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348 Microbiome analysis in elite sport
  1. Ian Needleman1,
  2. Brian Klein2,
  3. Jared Hendrickson2,
  4. Mehmet Davrandi3,
  5. Julie Gallagher1,
  6. Paul Ashley1,
  7. David Spratt3
  1. 1UCL Eastman Dental Institute, Centre for Oral Health and Performance, London, UK
  2. 2Vedanta Biosciences, Cambridge, USA
  3. 3UCL Eastman Dental Institute, Microbial Diseases, London, UK


Background There is increasing interest in the microbiome in performance and prevention of illness.

Objective To investigate characteristics of oral and gut microbiomes in elite sport.

Design Metagenomic sequencing performed on stool and saliva samples at baseline and three months. Taxanomic identification of the DNA sequence data generated on the Illumina sequencing platform, followed by unsupervised Principle Component Analyses (PCA). UCL Research Ethics Committee ID Number: 6388/002.

Setting 1: A GB Olympic team, n=18; 2: English premiership rubgy team, n=18; 3: Healthy volunteers (non-athletes) n=28.

Participants Aged ≥18 years, able to understand consent process, for health controls body mass index18 to 30 kg/m2.

Assessment Of Risk Factors Oral health, BMI, use of antibiotics.

Outcome Measurements Unsupervised PCA.

Results Two distinct clusters emerged, one of athletes and one of non-athletes. Specific species-level signatures distiguishing the two clusters as well as each cohort were identified, including Fusicatenibacter sacchrivorans enriched in athlete samples relative to non-athlete controls, Slackia isoflavoniconvertans enriched in rugby relative to both Olympic athletes and non-athletes, and Klebsiella pnemoniae enriched in Olympic cohort relative to both rubgy and non-athletes (all P<0.005). For saliva PCA analyses, no distinct clusters emerged between the two athlete cohorts or timepoints. However, specific species-level signatures distiguishing the groups were indentified, including multiple Neisseria spp. being elevated in rubgy relative to Olympic athetes at both timepoints, Prevotella histicola being elevated in Olympic athletes relative to rubgy at both timepoints, and Bifidobacterium longum being almost exclusively detected in the Olympic cohort but not rugby.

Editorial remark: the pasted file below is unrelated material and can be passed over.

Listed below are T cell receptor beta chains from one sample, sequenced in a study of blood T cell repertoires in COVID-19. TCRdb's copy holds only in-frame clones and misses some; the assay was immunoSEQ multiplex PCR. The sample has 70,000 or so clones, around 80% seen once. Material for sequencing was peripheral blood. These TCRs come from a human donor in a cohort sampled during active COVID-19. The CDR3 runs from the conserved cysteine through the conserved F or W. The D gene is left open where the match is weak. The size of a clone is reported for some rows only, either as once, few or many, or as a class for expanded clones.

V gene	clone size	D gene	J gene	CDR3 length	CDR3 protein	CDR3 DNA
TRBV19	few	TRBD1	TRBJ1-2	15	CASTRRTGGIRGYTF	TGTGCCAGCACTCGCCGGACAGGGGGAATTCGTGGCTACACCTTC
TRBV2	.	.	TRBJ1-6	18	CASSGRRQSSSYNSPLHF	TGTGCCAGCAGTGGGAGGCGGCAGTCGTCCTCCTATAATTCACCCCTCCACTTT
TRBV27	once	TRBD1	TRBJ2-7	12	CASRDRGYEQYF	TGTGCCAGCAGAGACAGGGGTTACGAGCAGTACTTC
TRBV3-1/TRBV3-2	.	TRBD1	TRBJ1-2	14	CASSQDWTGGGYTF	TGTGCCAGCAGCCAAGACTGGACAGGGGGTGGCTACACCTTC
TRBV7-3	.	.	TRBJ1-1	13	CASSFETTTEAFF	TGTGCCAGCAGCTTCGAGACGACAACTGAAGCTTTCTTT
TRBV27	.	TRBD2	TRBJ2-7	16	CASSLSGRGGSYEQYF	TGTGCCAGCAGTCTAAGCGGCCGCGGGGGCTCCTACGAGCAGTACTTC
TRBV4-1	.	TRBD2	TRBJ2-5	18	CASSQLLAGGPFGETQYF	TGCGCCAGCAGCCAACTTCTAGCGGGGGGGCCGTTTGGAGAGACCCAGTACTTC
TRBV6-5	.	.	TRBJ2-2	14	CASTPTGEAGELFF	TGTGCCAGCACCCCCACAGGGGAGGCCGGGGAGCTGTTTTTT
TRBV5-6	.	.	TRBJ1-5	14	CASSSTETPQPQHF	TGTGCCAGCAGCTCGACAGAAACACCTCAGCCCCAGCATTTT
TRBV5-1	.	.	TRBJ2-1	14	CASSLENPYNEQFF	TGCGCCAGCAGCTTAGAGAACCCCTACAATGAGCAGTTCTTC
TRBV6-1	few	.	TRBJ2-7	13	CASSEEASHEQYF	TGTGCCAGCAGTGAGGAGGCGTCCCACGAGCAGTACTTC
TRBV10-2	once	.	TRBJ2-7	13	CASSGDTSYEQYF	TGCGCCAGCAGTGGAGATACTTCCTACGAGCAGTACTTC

Conclusions Marked differences in microbiome signatures were found both between elite athletes and non-athletes and between team and individual sport cohorts. Further studies may help identify microbial factors related to optimal food conversion, performance or recovery, and prediction of illness risk.

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